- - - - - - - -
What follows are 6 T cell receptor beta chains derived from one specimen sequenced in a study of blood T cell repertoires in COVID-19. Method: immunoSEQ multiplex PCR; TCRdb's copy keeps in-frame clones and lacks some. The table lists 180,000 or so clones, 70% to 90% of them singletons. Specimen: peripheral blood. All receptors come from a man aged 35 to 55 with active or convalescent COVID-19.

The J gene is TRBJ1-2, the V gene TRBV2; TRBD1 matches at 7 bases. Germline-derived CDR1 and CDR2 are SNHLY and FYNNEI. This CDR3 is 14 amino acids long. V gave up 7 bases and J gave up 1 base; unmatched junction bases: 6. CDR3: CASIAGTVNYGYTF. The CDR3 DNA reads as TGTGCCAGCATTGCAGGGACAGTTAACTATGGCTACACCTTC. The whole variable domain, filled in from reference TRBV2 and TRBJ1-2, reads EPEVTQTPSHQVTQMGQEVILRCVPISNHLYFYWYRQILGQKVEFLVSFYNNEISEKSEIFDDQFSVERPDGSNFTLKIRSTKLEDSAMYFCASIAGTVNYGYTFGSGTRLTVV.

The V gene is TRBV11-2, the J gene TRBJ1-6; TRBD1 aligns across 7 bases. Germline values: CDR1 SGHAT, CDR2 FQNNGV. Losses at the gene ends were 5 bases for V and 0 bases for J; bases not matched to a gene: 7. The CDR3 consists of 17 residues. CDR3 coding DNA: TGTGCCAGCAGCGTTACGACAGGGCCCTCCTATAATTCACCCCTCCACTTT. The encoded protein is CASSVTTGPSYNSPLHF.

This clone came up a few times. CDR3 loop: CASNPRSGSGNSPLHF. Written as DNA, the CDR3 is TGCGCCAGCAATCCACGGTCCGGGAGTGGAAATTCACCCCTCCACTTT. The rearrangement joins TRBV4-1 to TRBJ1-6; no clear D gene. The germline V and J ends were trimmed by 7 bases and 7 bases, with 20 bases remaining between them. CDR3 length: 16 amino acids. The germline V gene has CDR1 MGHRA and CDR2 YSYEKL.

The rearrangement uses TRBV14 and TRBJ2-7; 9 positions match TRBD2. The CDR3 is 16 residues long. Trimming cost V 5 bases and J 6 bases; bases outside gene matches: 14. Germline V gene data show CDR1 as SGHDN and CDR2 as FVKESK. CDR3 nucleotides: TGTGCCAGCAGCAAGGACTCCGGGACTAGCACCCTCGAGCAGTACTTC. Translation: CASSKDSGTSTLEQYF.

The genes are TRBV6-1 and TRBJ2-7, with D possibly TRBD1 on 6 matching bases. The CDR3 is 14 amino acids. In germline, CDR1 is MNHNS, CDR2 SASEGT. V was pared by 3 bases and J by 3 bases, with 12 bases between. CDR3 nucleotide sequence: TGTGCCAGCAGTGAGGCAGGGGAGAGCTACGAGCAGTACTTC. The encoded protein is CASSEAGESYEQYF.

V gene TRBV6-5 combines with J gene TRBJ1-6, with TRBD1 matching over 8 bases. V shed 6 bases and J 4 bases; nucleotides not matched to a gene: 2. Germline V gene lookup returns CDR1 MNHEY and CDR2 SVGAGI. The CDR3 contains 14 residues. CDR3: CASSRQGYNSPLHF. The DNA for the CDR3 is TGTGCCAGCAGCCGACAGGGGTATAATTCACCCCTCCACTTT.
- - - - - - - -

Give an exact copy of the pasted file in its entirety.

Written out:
What follows are 6 T cell receptor beta chains derived from one specimen sequenced in a study of blood T cell repertoires in COVID-19. Method: immunoSEQ multiplex PCR; TCRdb's copy keeps in-frame clones and lacks some. The table lists 180,000 or so clones, 70% to 90% of them singletons. Specimen: peripheral blood. All receptors come from a man aged 35 to 55 with active or convalescent COVID-19.

The J gene is TRBJ1-2, the V gene TRBV2; TRBD1 matches at 7 bases. Germline-derived CDR1 and CDR2 are SNHLY and FYNNEI. This CDR3 is 14 amino acids long. V gave up 7 bases and J gave up 1 base; unmatched junction bases: 6. CDR3: CASIAGTVNYGYTF. The CDR3 DNA reads as TGTGCCAGCATTGCAGGGACAGTTAACTATGGCTACACCTTC. The whole variable domain, filled in from reference TRBV2 and TRBJ1-2, reads EPEVTQTPSHQVTQMGQEVILRCVPISNHLYFYWYRQILGQKVEFLVSFYNNEISEKSEIFDDQFSVERPDGSNFTLKIRSTKLEDSAMYFCASIAGTVNYGYTFGSGTRLTVV.

The V gene is TRBV11-2, the J gene TRBJ1-6; TRBD1 aligns across 7 bases. Germline values: CDR1 SGHAT, CDR2 FQNNGV. Losses at the gene ends were 5 bases for V and 0 bases for J; bases not matched to a gene: 7. The CDR3 consists of 17 residues. CDR3 coding DNA: TGTGCCAGCAGCGTTACGACAGGGCCCTCCTATAATTCACCCCTCCACTTT. The encoded protein is CASSVTTGPSYNSPLHF.

This clone came up a few times. CDR3 loop: CASNPRSGSGNSPLHF. Written as DNA, the CDR3 is TGCGCCAGCAATCCACGGTCCGGGAGTGGAAATTCACCCCTCCACTTT. The rearrangement joins TRBV4-1 to TRBJ1-6; no clear D gene. The germline V and J ends were trimmed by 7 bases and 7 bases, with 20 bases remaining between them. CDR3 length: 16 amino acids. The germline V gene has CDR1 MGHRA and CDR2 YSYEKL.

The rearrangement uses TRBV14 and TRBJ2-7; 9 positions match TRBD2. The CDR3 is 16 residues long. Trimming cost V 5 bases and J 6 bases; bases outside gene matches: 14. Germline V gene data show CDR1 as SGHDN and CDR2 as FVKESK. CDR3 nucleotides: TGTGCCAGCAGCAAGGACTCCGGGACTAGCACCCTCGAGCAGTACTTC. Translation: CASSKDSGTSTLEQYF.

The genes are TRBV6-1 and TRBJ2-7, with D possibly TRBD1 on 6 matching bases. The CDR3 is 14 amino acids. In germline, CDR1 is MNHNS, CDR2 SASEGT. V was pared by 3 bases and J by 3 bases, with 12 bases between. CDR3 nucleotide sequence: TGTGCCAGCAGTGAGGCAGGGGAGAGCTACGAGCAGTACTTC. The encoded protein is CASSEAGESYEQYF.

V gene TRBV6-5 combines with J gene TRBJ1-6, with TRBD1 matching over 8 bases. V shed 6 bases and J 4 bases; nucleotides not matched to a gene: 2. Germline V gene lookup returns CDR1 MNHEY and CDR2 SVGAGI. The CDR3 contains 14 residues. CDR3: CASSRQGYNSPLHF. The DNA for the CDR3 is TGTGCCAGCAGCCGACAGGGGTATAATTCACCCCTCCACTTT.